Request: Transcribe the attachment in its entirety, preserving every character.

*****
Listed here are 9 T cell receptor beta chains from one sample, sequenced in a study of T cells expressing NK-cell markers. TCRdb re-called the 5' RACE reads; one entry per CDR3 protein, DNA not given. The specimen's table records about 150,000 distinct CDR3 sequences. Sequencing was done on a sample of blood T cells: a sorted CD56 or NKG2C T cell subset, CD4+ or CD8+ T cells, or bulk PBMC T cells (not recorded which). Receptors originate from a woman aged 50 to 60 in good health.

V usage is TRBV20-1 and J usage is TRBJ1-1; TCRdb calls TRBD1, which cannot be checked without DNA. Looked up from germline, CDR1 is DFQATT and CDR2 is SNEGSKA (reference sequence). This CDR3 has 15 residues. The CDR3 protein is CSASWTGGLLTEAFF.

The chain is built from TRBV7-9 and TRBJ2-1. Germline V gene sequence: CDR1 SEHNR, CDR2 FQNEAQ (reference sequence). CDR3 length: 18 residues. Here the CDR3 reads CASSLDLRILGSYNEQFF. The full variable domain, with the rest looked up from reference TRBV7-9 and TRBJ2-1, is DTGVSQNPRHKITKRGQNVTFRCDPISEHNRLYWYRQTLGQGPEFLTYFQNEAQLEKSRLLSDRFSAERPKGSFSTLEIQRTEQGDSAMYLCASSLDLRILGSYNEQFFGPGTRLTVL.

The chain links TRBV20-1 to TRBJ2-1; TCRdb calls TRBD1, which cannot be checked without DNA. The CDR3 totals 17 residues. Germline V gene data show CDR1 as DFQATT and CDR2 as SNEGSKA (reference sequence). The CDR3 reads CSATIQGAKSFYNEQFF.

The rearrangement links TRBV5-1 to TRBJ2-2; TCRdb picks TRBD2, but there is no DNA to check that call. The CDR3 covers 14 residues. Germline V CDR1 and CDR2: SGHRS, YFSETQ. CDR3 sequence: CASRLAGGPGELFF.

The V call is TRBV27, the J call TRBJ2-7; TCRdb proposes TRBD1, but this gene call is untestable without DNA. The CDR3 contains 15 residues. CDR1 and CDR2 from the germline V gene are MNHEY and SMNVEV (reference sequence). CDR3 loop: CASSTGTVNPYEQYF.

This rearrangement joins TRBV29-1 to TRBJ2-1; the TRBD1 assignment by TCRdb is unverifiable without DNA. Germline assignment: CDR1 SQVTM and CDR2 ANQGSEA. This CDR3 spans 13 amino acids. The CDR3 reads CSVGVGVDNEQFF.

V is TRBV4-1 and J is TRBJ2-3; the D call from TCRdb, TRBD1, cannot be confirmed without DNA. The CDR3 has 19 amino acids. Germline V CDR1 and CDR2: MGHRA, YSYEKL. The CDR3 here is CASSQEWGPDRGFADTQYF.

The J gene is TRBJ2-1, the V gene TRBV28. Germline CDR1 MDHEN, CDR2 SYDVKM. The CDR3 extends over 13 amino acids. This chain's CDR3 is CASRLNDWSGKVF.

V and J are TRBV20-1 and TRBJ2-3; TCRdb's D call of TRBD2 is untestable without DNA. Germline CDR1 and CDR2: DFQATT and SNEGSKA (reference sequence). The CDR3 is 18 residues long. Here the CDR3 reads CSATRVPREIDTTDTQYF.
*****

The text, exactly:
Listed here are 9 T cell receptor beta chains from one sample, sequenced in a study of T cells expressing NK-cell markers. TCRdb re-called the 5' RACE reads; one entry per CDR3 protein, DNA not given. The specimen's table records about 150,000 distinct CDR3 sequences. Sequencing was done on a sample of blood T cells: a sorted CD56 or NKG2C T cell subset, CD4+ or CD8+ T cells, or bulk PBMC T cells (not recorded which). Receptors originate from a woman aged 50 to 60 in good health.

V usage is TRBV20-1 and J usage is TRBJ1-1; TCRdb calls TRBD1, which cannot be checked without DNA. Looked up from germline, CDR1 is DFQATT and CDR2 is SNEGSKA (reference sequence). This CDR3 has 15 residues. The CDR3 protein is CSASWTGGLLTEAFF.

The chain is built from TRBV7-9 and TRBJ2-1. Germline V gene sequence: CDR1 SEHNR, CDR2 FQNEAQ (reference sequence). CDR3 length: 18 residues. Here the CDR3 reads CASSLDLRILGSYNEQFF. The full variable domain, with the rest looked up from reference TRBV7-9 and TRBJ2-1, is DTGVSQNPRHKITKRGQNVTFRCDPISEHNRLYWYRQTLGQGPEFLTYFQNEAQLEKSRLLSDRFSAERPKGSFSTLEIQRTEQGDSAMYLCASSLDLRILGSYNEQFFGPGTRLTVL.

The chain links TRBV20-1 to TRBJ2-1; TCRdb calls TRBD1, which cannot be checked without DNA. The CDR3 totals 17 residues. Germline V gene data show CDR1 as DFQATT and CDR2 as SNEGSKA (reference sequence). The CDR3 reads CSATIQGAKSFYNEQFF.

The rearrangement links TRBV5-1 to TRBJ2-2; TCRdb picks TRBD2, but there is no DNA to check that call. The CDR3 covers 14 residues. Germline V CDR1 and CDR2: SGHRS, YFSETQ. CDR3 sequence: CASRLAGGPGELFF.

The V call is TRBV27, the J call TRBJ2-7; TCRdb proposes TRBD1, but this gene call is untestable without DNA. The CDR3 contains 15 residues. CDR1 and CDR2 from the germline V gene are MNHEY and SMNVEV (reference sequence). CDR3 loop: CASSTGTVNPYEQYF.

This rearrangement joins TRBV29-1 to TRBJ2-1; the TRBD1 assignment by TCRdb is unverifiable without DNA. Germline assignment: CDR1 SQVTM and CDR2 ANQGSEA. This CDR3 spans 13 amino acids. The CDR3 reads CSVGVGVDNEQFF.

V is TRBV4-1 and J is TRBJ2-3; the D call from TCRdb, TRBD1, cannot be confirmed without DNA. The CDR3 has 19 amino acids. Germline V CDR1 and CDR2: MGHRA, YSYEKL. The CDR3 here is CASSQEWGPDRGFADTQYF.

The J gene is TRBJ2-1, the V gene TRBV28. Germline CDR1 MDHEN, CDR2 SYDVKM. The CDR3 extends over 13 amino acids. This chain's CDR3 is CASRLNDWSGKVF.

V and J are TRBV20-1 and TRBJ2-3; TCRdb's D call of TRBD2 is untestable without DNA. Germline CDR1 and CDR2: DFQATT and SNEGSKA (reference sequence). The CDR3 is 18 residues long. Here the CDR3 reads CSATRVPREIDTTDTQYF.